Editorial: Springtime in Rappahannock

We’re told that we humans are to have dominion over the earth, and yet . . .

And yet Rappahannock’s springtime reminds us that often what’s most enchanting can be found in precisely those things, and those events, we have absolutely no control over.

If beauty is something that can be valued on a scale, how can a cornfield, or even a robust vegetable garden or any other things we plant, ever be said to be more beautiful than the truly amazing wildflowers now springing up here in Rappahannock?

Birdfoot violet . . . Black-Eyed Susan . . . Dutchman’s Breeches . . . Jack-in-the-Pulpit . . . Lousewort . . . May-Apple . . . Perfoliate Bellwort . . . Skunk Cabbage . . . Smooth Solomon’s Seal . . . Spring Beauty . . . Squawroot . . . Star Chickweed . . . Striped Wintergreen . . . Trillium . . . Virginia Cowslip . . . Wild Columbine . . . Wood Anemone . . . Yellow Lady’s Slipper.

The names are almost as magical as the sights themselves – and evoke a time when we were more closely tied to the land and nature’s wonders. In the very act of naming the “volunteer” flowers, especially with already familiar appellations and associations, however, we displayed our dominion. But now that we have indisputable dominion, do more than just a few of us care about the names of Rappahannock’s spring wildflowers?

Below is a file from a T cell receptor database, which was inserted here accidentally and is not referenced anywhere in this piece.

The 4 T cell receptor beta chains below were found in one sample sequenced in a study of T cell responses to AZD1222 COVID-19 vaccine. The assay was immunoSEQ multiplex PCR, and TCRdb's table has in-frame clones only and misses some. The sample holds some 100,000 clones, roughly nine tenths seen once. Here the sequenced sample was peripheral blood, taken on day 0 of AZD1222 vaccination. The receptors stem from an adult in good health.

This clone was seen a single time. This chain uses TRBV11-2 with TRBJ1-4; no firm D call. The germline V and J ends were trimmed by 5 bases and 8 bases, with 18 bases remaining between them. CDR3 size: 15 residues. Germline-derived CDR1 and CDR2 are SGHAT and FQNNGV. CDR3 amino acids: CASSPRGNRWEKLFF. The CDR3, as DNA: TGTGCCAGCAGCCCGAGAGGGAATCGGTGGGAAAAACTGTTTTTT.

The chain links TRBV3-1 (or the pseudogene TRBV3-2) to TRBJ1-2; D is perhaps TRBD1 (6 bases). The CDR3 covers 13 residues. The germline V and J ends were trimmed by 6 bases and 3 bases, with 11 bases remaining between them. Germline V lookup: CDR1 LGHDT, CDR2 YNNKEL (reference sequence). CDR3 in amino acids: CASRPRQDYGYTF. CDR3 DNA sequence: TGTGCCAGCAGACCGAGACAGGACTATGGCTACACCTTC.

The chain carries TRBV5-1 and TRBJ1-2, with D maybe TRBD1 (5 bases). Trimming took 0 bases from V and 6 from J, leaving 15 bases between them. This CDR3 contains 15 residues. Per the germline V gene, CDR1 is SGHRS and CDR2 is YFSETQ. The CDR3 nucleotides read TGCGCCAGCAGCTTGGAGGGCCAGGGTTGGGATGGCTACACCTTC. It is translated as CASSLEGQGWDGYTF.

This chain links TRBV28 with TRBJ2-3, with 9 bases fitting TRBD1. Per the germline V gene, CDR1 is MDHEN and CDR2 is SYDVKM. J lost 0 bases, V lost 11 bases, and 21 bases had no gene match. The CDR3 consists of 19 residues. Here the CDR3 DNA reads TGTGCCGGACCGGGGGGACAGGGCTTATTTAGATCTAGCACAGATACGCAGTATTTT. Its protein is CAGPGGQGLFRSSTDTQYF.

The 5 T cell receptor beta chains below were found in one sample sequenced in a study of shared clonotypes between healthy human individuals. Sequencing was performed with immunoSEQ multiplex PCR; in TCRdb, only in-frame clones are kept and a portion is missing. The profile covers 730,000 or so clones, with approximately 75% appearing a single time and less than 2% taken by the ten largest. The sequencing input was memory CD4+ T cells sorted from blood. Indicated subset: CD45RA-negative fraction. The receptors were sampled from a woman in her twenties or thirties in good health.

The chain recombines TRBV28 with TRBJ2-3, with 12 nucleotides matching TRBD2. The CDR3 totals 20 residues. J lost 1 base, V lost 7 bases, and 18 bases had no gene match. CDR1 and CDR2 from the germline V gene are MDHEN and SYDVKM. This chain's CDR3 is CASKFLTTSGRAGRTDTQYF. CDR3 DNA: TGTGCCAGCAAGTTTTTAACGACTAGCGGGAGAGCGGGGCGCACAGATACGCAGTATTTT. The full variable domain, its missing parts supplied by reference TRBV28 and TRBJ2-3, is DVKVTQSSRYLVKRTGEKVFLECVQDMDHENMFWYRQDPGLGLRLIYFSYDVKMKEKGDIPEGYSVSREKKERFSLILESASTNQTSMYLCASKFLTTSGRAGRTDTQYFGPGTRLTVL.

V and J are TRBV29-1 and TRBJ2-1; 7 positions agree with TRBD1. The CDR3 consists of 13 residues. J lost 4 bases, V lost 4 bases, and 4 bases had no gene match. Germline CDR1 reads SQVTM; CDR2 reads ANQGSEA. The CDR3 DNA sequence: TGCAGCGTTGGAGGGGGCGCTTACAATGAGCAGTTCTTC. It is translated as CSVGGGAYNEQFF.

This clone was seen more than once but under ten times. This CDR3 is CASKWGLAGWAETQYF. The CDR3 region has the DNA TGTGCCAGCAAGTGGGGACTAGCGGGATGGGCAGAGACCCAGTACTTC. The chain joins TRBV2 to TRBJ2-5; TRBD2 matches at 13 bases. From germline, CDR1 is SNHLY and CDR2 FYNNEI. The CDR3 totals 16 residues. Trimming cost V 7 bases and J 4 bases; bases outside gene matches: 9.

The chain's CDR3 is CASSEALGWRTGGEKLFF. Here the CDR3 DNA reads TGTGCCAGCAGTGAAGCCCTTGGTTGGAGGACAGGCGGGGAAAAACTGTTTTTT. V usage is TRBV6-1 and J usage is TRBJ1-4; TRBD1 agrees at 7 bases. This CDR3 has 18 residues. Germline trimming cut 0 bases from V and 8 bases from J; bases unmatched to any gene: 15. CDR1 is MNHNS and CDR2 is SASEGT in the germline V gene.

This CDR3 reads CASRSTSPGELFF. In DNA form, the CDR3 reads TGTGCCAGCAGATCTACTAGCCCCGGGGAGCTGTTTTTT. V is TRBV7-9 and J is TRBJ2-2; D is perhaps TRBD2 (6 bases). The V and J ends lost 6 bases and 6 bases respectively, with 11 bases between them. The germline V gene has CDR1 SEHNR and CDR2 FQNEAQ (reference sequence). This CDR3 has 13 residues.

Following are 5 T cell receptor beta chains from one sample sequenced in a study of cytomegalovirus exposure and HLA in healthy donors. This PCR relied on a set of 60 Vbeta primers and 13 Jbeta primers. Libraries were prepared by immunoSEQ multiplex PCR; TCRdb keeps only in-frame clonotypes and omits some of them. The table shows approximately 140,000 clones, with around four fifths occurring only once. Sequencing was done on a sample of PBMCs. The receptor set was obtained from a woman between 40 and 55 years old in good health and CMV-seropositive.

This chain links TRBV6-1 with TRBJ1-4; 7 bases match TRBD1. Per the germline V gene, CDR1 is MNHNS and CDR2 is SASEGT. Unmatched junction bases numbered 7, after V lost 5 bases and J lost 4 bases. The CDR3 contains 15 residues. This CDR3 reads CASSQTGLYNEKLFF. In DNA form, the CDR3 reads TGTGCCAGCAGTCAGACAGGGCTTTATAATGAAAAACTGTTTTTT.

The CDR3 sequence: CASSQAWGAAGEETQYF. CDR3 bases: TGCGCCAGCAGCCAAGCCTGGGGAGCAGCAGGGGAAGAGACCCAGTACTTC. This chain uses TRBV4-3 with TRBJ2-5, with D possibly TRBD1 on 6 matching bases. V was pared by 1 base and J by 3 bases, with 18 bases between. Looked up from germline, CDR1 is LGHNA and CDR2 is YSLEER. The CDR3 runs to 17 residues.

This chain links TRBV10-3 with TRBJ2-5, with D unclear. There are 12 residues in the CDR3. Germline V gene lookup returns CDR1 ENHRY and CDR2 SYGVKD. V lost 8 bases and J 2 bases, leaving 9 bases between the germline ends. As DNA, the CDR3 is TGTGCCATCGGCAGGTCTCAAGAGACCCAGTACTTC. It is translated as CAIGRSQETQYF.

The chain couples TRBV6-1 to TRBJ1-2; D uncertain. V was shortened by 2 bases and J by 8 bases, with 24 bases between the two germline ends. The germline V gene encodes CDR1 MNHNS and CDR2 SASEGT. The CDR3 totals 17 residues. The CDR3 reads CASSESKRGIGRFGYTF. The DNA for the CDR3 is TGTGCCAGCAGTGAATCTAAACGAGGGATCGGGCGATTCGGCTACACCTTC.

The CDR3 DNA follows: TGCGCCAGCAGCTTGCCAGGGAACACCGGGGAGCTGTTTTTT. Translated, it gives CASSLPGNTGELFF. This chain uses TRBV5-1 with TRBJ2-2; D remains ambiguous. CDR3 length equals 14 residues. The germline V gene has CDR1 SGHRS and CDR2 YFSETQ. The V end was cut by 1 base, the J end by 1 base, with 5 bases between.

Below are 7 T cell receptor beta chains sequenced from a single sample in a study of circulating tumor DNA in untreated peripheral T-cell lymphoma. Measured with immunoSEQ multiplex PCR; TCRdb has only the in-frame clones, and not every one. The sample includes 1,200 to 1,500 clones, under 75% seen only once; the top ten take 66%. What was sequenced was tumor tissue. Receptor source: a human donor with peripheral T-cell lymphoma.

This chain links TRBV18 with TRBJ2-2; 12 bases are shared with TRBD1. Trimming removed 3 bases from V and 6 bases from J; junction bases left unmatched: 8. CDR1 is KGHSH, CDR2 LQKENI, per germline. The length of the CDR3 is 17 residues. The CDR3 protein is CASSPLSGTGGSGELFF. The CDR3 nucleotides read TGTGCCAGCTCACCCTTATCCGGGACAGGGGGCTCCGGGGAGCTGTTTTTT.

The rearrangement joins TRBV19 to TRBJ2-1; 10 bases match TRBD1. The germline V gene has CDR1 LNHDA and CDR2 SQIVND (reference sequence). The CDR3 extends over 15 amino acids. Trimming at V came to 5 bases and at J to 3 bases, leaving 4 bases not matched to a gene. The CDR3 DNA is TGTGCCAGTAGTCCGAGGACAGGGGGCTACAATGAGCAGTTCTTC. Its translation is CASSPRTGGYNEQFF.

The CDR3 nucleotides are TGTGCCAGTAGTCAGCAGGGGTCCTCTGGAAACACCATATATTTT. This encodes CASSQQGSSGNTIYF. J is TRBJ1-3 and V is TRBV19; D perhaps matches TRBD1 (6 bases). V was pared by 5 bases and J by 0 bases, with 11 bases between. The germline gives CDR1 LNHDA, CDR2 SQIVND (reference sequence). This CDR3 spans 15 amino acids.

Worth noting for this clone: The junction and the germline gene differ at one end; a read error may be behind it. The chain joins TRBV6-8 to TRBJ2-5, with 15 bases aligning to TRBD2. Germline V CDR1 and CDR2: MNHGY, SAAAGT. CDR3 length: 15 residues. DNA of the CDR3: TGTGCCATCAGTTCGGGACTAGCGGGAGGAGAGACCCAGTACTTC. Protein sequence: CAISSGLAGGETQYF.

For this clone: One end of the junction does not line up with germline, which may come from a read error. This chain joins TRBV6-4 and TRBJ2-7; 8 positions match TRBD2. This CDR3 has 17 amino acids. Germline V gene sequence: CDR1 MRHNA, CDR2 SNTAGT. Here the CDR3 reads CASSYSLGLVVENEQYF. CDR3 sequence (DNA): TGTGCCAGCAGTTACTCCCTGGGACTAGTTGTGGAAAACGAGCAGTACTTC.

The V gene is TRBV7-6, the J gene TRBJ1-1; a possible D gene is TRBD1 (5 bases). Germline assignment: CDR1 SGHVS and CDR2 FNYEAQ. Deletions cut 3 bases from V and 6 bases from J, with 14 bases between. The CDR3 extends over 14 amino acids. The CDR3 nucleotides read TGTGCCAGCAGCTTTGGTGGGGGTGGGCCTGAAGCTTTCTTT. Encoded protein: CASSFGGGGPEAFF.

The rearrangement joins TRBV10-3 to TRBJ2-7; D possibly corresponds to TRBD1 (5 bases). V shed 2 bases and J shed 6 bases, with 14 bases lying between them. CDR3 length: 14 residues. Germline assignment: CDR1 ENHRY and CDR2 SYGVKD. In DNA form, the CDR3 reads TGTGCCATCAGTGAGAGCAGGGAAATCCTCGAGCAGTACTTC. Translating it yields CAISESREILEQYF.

Our young people, with their thumbs tweeting and their eyes burned into electronic screens, probably couldn’t care less. In the words of naturalist and essayist Edward Hoagland, people no longer “saunter (Thoreau’s favorite term) and gaze, turn off the motor and open the window when passing a pond to hear the spring peepers sing – and won’t know if the frogs have all died from toxicities.”

Virginia’s Historic Garden Week celebrates its 80th year next month. (For more information, visit vagardenweek.org.) Many of the private estates open to visitors are nearby – and the gardens often deemed the most beautiful are those that pretend to be the most “natural.”

The classicism of straight lines, manmade artificialities, symmetries and formal gardens seems out of place here in Rappahannock; rather, the romantic tradition of sensuous curves and shapes that reflect the undulating hills somehow feels more aesthetically pleasing, in keeping with the natural order of things . . .

So that we can continue to saunter and gaze.

Walter Nicklin